Authored By: Sharon Housley ,
Submitted On: 2006-08-21 Article Source: Article
Search Engine Directory at http://www.ArticleSphere.com
Think of article titles as news headlines. They must strike a chord with the reader and encourage them to read on. Article titles are the writer's opportunity to grab the casual web browsers interest. Consider using a play on words or slightly modifying a common phrase to make the reader pause. Use a provocative title. Consider making the the title a question, and the article the answer. Questions are particularly useful as an article title because readers are naturally curious and will be enticed to read more. Titles can also be calls to action.
While it is important that titles be compelling, they should also not lead the reader astray. The title should relate to the general subject of the article.
The first letter of each word in the article title should be capitalized for emphasis. Articles should not only be thought of as educational tools, but also a benefit to your search engine ranking. With that in mind authors should include relevant keywords in the articles title.
Examples of compelling titles:
Content is Queen
What Are The Newest Technology Trends?
Learn The Secret To Windsurfing
Types of Articles
Articles that are timeless have the longest shelf life. Consider "How-to" articles or instructional articles that explain common questions in simple terms. Authors should always keep in mind that the types of articles that tend to be the best received contain useful original content.
Articles that are portrayed as educational articles should not be infomercials, but should contain objective information and tips that will genuinely assist readers.
Keep It Real
People will not be impressed by complex sentences that make little sense. Readers are looking for relevant information. Focus on topics that allow you to provide concrete helpful information.
The ideal length for articles that are to be syndicated is between 600 and 800 words. If you have some content that is considerably longer, break it into a two-part article.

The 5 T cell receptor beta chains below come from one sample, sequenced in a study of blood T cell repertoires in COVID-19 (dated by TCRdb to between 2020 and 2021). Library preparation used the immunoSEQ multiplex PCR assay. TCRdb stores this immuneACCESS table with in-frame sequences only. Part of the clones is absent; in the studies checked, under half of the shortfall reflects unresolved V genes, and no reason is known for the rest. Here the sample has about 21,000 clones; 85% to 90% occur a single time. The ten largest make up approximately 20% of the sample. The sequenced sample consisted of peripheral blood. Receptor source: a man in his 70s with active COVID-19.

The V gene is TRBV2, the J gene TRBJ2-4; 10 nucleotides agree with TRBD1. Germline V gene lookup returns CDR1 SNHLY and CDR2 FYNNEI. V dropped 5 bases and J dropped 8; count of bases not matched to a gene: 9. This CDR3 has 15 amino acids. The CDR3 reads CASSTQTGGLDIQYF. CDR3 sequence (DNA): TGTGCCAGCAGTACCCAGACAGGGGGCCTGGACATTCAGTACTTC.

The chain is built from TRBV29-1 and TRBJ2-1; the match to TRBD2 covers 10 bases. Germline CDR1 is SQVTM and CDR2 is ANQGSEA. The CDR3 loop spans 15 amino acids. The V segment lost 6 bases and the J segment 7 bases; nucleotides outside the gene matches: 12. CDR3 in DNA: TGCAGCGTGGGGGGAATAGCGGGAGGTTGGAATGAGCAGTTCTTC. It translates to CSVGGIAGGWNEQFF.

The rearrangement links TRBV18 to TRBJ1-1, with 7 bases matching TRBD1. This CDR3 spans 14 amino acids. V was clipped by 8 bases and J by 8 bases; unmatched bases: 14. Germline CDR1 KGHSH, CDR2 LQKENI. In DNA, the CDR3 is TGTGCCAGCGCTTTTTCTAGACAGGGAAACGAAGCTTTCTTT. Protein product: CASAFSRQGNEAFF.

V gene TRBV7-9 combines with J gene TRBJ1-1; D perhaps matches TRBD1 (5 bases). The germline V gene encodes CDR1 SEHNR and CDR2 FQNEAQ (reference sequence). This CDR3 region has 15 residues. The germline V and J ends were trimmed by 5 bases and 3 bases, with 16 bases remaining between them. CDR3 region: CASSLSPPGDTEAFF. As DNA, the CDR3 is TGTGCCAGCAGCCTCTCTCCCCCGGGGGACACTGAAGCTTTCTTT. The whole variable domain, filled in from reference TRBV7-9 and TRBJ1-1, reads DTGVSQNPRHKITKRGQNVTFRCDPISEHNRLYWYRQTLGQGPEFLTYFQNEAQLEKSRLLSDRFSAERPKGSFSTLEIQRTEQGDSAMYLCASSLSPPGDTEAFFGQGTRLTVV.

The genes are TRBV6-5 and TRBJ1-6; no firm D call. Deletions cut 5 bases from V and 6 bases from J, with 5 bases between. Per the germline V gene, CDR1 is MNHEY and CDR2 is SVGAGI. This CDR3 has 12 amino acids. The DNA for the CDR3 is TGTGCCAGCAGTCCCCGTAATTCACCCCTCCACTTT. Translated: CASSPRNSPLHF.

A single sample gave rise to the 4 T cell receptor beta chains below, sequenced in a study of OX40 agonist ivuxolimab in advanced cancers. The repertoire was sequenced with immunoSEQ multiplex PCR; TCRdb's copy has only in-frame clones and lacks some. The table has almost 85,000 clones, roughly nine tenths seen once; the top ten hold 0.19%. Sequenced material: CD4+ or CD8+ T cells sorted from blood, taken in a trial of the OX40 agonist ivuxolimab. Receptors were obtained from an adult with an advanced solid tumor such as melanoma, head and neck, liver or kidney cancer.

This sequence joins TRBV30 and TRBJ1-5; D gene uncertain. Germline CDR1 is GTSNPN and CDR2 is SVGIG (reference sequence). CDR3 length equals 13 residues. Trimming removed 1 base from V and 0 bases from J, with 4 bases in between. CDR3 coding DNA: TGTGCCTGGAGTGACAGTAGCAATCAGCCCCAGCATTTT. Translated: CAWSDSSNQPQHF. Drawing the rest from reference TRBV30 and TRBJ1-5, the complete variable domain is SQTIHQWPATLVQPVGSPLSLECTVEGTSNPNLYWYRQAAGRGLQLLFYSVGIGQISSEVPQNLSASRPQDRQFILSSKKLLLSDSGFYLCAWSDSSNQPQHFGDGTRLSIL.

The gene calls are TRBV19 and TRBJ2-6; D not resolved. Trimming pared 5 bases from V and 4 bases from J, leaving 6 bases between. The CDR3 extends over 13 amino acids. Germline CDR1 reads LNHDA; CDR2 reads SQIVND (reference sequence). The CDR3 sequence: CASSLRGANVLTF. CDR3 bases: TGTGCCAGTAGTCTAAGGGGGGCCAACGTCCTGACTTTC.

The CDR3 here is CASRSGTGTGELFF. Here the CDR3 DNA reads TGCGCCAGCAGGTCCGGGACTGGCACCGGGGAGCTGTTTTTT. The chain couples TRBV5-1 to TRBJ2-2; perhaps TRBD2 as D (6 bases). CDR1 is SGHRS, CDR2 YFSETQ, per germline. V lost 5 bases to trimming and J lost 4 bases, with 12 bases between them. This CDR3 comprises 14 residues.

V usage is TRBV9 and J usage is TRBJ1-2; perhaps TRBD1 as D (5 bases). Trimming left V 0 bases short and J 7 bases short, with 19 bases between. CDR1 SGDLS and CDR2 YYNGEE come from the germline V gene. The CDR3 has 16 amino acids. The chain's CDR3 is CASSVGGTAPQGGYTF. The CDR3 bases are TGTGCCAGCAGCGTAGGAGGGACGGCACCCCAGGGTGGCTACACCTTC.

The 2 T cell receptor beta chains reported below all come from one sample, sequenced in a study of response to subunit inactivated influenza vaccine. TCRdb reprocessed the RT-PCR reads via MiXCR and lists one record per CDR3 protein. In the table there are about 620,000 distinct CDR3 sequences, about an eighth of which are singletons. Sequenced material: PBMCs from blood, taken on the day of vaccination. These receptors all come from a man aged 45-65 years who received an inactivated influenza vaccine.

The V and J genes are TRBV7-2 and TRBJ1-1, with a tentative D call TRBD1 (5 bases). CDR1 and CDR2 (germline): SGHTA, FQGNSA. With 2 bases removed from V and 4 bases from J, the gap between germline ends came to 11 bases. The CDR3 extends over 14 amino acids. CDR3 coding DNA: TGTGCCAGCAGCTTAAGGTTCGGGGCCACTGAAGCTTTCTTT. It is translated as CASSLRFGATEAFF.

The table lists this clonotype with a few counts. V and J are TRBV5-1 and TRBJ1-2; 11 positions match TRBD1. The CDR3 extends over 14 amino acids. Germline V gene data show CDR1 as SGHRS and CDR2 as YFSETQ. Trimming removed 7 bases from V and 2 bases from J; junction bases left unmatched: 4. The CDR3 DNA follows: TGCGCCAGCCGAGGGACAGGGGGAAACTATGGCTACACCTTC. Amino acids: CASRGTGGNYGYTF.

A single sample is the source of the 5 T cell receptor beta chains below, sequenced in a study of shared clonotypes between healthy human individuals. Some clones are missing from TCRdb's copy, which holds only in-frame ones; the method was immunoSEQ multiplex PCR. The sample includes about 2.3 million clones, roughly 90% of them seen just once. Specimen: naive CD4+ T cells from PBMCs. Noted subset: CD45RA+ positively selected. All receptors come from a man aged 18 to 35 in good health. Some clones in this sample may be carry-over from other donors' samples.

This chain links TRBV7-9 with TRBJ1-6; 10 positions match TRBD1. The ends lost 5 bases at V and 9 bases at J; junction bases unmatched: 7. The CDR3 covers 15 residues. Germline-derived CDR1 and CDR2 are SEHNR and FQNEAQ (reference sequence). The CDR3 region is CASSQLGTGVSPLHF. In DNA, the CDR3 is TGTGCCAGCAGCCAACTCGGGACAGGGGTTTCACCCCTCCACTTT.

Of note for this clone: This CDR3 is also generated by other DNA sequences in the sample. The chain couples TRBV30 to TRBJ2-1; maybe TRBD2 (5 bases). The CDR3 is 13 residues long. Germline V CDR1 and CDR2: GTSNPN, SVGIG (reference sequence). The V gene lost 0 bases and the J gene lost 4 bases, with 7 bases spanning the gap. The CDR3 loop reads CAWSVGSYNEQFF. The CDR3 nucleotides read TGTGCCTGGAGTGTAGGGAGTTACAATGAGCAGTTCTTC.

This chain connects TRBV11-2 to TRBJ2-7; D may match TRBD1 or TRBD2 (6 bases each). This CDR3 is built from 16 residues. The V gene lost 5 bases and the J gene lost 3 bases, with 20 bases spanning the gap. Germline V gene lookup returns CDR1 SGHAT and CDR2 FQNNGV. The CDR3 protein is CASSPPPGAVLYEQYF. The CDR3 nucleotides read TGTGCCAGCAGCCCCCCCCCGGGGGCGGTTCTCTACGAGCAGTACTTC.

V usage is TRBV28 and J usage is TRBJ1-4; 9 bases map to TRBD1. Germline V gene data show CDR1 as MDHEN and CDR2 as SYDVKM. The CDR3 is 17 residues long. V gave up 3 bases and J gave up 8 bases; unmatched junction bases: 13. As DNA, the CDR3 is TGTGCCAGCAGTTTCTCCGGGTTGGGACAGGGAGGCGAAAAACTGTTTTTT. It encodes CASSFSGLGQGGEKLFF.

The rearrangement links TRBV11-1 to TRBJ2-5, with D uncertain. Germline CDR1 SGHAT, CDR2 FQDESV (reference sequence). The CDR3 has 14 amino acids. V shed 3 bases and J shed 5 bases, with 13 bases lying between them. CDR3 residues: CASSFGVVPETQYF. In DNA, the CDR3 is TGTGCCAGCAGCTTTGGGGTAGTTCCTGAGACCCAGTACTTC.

Articles that are embraced by publishers are well-written. Like it or not, grammar and punctuation do matter. The quality of your writing will impact how the content is received. Double and triple check for typographical errors and incorrect grammar usage. Edit each article for spelling and grammatical errors. Typos reflect poorly on the author. Regardless of whether the information contained in the article is accurate, articles that are poorly formatted or include spelling errors, will be quickly discarded.
The article should be written in such a way that it can easily be broken into small paragraphs, making it easy for readers to skim. Small paragraphs will also increase the article's overall readability. Each paragraph can include a mini-keyword rich title that will highlight the information contained within that paragraph. A bulleted list, highlighting important points, is another way to draw attention to a specific section of an article.
All articles should be archived onto a stable and persistent webpage. Each article should have it's own page, and the page should be optimized for keywords related to the contents of the article.
Use the author resource box to show expertise in a specific area. The author resource box should include the article author's name, company, web address and any call to action items that relate to the article contents.
Copyright 2006 Sharon Housley Sharon Housley manages marketing for FeedForAll www.feedforall.com software for creating, editing, publishing RSS feeds and podcasts. In addition Sharon manages marketing for NotePage www.notepage.net a wireless text messaging software company.
Article Source: Article Search Engine Directory at http://www.ArticleSphere.com